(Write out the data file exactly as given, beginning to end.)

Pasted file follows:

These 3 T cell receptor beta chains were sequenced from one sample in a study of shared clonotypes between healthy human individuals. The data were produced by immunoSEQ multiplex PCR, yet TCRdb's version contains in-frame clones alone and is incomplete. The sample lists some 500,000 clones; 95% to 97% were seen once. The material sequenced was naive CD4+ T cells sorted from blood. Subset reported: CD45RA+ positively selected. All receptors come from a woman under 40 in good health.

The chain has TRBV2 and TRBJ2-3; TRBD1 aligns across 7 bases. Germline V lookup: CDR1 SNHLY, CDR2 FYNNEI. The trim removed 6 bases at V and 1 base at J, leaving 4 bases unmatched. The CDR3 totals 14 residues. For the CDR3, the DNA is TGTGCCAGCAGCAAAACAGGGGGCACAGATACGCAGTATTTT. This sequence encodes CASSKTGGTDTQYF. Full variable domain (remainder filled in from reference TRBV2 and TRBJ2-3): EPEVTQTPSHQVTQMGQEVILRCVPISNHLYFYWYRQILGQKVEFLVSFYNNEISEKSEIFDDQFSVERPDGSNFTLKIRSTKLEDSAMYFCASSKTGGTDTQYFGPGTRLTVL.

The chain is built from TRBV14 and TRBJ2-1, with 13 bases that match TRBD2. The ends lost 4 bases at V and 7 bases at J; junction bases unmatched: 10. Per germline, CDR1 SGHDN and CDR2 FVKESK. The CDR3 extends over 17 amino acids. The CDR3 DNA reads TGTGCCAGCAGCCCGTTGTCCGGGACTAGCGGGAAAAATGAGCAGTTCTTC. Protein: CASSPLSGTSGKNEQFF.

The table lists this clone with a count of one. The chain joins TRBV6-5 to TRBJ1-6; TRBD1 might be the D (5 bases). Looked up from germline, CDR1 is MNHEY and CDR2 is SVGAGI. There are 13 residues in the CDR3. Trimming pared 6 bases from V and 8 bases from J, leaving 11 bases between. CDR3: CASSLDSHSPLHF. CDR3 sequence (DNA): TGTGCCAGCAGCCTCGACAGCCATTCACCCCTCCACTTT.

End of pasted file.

These 3 T cell receptor beta chains were sequenced from one sample in a study of shared clonotypes between healthy human individuals. The data were produced by immunoSEQ multiplex PCR, yet TCRdb's version contains in-frame clones alone and is incomplete. The sample lists some 500,000 clones; 95% to 97% were seen once. The material sequenced was naive CD4+ T cells sorted from blood. Subset reported: CD45RA+ positively selected. All receptors come from a woman under 40 in good health.

The chain has TRBV2 and TRBJ2-3; TRBD1 aligns across 7 bases. Germline V lookup: CDR1 SNHLY, CDR2 FYNNEI. The trim removed 6 bases at V and 1 base at J, leaving 4 bases unmatched. The CDR3 totals 14 residues. For the CDR3, the DNA is TGTGCCAGCAGCAAAACAGGGGGCACAGATACGCAGTATTTT. This sequence encodes CASSKTGGTDTQYF. Full variable domain (remainder filled in from reference TRBV2 and TRBJ2-3): EPEVTQTPSHQVTQMGQEVILRCVPISNHLYFYWYRQILGQKVEFLVSFYNNEISEKSEIFDDQFSVERPDGSNFTLKIRSTKLEDSAMYFCASSKTGGTDTQYFGPGTRLTVL.

The chain is built from TRBV14 and TRBJ2-1, with 13 bases that match TRBD2. The ends lost 4 bases at V and 7 bases at J; junction bases unmatched: 10. Per germline, CDR1 SGHDN and CDR2 FVKESK. The CDR3 extends over 17 amino acids. The CDR3 DNA reads TGTGCCAGCAGCCCGTTGTCCGGGACTAGCGGGAAAAATGAGCAGTTCTTC. Protein: CASSPLSGTSGKNEQFF.

The table lists this clone with a count of one. The chain joins TRBV6-5 to TRBJ1-6; TRBD1 might be the D (5 bases). Looked up from germline, CDR1 is MNHEY and CDR2 is SVGAGI. There are 13 residues in the CDR3. Trimming pared 6 bases from V and 8 bases from J, leaving 11 bases between. CDR3: CASSLDSHSPLHF. CDR3 sequence (DNA): TGTGCCAGCAGCCTCGACAGCCATTCACCCCTCCACTTT.